Introduction: The definition of acute lower respiratory tract infection (LRTI) includes any infection involving the respiratory tract below the level of the larynx. In children, the most common acute LRTIs, and those with the greatest clinical relevance, are community-acquired pneumonia (CAP), bronchiolitis, bronchitis and tuberculosis (TB). The clinical relevance of LRTIs implies that they must be addressed with the most effective therapy. Antibiotics and antivirals play an essential role in this regard. Areas covered: In this paper, the most recent advances in the drug treatment of LRTIs in children are discussed. Expert opinion: Although LRTIs are extremely common and one of the most important causes of hospitalization and death in children, anti-infective therapy for these diseases remains unsatisfactory. For CAP and BR, the most important problem is the overuse and misuse of antibiotics; for BCL, the lack of drugs with demonstrated efficacy, safety and tolerability; for TB, the poor knowledge on the true efficacy and safety of the new drugs specifically planned to overcome the problem of MDR M. tuberculosis strains. There is still a long way to go for the therapy of pediatric LRTIs to be considered satisfactory.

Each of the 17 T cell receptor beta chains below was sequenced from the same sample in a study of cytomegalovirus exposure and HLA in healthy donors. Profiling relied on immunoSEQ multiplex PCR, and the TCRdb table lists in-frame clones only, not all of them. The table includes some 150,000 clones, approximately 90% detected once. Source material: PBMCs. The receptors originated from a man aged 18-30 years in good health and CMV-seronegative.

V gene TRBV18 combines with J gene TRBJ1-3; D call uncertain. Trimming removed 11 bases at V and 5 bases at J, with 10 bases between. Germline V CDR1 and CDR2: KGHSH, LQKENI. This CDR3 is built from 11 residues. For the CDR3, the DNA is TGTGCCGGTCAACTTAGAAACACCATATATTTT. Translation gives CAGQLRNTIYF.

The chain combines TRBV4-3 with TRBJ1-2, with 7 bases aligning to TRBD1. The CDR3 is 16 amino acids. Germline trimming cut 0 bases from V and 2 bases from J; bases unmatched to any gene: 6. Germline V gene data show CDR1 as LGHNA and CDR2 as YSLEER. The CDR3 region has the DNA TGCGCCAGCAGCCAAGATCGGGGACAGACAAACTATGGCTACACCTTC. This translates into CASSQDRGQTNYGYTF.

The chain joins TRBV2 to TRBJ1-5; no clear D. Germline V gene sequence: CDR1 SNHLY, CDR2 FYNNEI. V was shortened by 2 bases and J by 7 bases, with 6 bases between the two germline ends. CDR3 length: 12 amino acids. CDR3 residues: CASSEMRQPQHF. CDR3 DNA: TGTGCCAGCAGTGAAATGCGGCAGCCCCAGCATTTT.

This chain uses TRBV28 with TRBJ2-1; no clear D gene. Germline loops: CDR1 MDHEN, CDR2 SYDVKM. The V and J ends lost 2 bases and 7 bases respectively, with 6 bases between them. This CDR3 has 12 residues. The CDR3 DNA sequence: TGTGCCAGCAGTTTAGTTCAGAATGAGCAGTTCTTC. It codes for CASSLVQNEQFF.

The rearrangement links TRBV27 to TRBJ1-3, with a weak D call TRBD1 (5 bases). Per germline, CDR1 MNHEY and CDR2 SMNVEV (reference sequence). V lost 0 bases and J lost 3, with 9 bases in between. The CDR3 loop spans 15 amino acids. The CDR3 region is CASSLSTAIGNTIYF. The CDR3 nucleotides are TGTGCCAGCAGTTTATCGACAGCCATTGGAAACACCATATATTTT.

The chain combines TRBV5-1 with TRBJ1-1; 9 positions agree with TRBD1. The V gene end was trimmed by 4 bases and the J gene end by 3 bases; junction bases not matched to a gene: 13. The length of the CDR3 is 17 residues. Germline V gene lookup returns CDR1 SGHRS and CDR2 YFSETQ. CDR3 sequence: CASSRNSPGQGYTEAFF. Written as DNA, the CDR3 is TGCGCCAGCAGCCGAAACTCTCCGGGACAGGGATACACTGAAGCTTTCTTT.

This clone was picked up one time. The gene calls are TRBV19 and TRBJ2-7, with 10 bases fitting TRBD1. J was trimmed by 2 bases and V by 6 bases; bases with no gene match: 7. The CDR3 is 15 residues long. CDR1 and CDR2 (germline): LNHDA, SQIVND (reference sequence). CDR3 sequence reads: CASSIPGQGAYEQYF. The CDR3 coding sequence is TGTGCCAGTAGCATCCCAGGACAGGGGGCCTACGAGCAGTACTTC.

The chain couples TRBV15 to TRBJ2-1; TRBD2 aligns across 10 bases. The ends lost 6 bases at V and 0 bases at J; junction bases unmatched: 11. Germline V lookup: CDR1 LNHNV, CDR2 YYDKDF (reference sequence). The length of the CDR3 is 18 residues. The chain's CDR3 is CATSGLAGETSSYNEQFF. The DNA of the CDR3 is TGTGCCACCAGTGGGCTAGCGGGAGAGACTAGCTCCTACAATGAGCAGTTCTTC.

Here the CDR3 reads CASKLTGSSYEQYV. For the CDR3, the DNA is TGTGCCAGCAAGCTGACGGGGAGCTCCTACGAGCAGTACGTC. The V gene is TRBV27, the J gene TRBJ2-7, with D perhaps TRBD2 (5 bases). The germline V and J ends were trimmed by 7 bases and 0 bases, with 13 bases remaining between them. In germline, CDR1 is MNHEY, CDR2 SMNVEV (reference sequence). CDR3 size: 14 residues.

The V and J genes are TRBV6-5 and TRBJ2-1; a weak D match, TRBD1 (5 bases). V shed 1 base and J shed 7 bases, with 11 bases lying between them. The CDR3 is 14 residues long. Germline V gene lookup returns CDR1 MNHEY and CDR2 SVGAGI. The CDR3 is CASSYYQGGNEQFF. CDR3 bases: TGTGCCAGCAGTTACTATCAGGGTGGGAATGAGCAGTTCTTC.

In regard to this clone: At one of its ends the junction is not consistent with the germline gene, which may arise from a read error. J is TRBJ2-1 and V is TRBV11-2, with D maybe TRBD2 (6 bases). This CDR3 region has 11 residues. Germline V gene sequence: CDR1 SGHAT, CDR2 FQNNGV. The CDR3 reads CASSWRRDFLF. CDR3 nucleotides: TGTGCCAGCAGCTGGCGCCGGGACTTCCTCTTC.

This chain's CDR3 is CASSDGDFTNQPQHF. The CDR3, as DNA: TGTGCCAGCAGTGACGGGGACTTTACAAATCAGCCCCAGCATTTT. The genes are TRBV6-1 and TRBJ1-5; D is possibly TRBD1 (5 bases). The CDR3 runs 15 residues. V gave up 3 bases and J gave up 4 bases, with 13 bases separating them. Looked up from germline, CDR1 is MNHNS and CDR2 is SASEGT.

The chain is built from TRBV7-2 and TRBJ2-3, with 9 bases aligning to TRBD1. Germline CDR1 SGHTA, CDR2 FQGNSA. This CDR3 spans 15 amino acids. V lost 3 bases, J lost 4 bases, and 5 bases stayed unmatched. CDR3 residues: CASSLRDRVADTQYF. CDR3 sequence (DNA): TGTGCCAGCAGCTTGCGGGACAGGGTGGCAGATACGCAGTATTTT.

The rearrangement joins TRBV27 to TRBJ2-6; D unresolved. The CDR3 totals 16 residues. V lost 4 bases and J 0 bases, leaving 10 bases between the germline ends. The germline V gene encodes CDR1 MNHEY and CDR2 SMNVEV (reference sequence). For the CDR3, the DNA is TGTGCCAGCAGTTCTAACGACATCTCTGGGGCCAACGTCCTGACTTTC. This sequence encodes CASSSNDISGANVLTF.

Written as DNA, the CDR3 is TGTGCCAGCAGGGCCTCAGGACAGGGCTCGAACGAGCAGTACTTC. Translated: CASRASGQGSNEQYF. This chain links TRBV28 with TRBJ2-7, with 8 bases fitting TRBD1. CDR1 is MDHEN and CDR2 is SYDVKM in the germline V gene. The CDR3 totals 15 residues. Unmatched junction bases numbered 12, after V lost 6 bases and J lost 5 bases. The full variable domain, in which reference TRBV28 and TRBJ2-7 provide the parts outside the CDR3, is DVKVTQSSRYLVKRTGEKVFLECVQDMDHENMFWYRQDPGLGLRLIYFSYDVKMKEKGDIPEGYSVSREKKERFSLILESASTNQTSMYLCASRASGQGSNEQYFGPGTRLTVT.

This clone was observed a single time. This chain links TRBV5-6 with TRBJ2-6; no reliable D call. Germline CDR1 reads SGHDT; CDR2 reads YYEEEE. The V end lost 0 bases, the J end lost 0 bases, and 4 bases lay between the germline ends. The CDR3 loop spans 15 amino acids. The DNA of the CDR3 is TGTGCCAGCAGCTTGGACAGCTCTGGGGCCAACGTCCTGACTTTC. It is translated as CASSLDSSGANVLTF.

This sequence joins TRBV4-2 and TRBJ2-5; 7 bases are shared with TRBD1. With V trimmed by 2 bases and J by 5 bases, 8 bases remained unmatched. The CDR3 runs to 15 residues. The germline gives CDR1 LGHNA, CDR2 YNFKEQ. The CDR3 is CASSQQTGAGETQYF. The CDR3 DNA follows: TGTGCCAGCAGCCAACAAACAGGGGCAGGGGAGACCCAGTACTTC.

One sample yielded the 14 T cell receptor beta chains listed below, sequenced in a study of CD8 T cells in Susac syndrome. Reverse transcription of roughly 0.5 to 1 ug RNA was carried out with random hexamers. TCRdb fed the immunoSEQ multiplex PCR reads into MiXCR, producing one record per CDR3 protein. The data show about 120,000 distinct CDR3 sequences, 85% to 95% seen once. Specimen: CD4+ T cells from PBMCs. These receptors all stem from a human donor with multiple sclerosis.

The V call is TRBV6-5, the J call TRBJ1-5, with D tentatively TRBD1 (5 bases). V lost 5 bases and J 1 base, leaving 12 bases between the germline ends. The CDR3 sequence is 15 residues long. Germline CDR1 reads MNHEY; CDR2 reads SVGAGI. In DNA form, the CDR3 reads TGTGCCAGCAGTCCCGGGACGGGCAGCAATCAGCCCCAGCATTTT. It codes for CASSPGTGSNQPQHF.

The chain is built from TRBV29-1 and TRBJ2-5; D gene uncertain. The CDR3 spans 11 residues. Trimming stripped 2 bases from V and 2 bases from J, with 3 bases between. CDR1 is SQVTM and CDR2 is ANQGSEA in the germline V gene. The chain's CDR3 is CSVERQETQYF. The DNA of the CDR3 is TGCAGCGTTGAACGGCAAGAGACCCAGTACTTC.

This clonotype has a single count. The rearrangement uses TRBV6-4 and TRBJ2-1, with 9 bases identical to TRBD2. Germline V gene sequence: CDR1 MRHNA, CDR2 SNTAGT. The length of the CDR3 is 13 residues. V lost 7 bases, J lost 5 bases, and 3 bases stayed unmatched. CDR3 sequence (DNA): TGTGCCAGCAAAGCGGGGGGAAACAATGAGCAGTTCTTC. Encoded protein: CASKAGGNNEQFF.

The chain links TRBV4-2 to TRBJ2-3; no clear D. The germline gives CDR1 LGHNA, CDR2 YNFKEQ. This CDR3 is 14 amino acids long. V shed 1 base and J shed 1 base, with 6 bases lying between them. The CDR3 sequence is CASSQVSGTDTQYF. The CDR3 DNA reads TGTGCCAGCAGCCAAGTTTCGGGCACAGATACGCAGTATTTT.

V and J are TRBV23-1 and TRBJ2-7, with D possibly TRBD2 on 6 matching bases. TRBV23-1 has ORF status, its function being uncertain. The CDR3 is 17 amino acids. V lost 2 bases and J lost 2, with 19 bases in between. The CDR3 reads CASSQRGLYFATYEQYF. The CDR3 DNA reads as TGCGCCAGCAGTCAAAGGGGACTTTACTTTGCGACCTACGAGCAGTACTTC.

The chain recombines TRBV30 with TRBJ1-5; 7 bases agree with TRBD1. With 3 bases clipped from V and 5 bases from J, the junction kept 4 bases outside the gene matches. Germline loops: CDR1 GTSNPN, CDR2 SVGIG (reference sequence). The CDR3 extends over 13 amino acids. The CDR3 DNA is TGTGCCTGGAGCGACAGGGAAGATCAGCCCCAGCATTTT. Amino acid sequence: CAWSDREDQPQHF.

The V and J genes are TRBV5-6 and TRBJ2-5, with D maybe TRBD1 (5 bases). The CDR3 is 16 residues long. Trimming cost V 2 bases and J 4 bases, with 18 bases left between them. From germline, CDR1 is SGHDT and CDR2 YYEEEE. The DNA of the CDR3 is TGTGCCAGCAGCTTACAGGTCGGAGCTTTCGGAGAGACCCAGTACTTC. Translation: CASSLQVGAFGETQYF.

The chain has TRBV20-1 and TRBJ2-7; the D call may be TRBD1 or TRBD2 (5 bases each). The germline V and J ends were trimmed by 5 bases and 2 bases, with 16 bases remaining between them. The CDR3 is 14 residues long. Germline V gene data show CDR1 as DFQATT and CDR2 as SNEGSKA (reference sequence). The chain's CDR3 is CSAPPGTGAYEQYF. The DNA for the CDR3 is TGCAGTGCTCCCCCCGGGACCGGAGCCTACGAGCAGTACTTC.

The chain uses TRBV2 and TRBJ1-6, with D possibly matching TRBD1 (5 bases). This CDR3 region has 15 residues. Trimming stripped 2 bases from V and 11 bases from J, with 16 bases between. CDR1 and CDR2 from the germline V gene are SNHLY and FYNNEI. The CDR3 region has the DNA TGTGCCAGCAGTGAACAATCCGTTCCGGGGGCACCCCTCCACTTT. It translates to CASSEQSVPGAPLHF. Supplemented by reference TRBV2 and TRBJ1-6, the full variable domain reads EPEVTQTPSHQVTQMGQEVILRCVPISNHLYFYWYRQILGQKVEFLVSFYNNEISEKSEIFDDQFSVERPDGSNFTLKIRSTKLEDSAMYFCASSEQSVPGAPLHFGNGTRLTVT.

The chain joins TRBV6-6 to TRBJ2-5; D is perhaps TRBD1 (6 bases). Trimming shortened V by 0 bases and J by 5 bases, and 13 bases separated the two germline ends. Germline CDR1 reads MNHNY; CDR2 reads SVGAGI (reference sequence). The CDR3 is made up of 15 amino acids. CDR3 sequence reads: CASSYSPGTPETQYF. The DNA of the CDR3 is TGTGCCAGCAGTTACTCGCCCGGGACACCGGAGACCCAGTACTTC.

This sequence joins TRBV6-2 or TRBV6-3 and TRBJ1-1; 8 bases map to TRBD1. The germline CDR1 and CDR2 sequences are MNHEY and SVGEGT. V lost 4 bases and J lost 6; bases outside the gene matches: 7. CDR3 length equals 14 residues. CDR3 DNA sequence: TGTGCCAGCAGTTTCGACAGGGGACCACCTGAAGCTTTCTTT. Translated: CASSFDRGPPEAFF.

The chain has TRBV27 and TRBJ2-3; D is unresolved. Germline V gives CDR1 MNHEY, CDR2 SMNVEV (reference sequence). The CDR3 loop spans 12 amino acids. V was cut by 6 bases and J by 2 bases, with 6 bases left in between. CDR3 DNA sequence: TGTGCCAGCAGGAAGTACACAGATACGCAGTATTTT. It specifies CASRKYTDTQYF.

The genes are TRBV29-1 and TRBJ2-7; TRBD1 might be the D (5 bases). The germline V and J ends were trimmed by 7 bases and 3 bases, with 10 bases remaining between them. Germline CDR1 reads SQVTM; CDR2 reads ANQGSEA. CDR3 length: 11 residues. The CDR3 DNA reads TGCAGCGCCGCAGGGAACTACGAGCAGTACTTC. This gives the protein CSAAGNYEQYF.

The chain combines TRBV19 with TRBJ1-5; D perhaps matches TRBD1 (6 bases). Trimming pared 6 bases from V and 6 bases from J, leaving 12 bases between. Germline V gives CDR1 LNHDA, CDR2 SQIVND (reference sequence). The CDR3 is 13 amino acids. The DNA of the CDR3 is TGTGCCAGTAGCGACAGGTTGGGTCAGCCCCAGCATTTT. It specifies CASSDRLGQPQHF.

How does one choose the appropriate pharmacotherapy for children with lower respiratory tract infections? / Esposito, S.; Bianchini, S.; Argentiero, A.; Neglia, C.; Principi, N.. - In: EXPERT OPINION ON PHARMACOTHERAPY. - ISSN 1465-6566. - 21:14(2020), pp. 1739-1747. [10.1080/14656566.2020.1781091]
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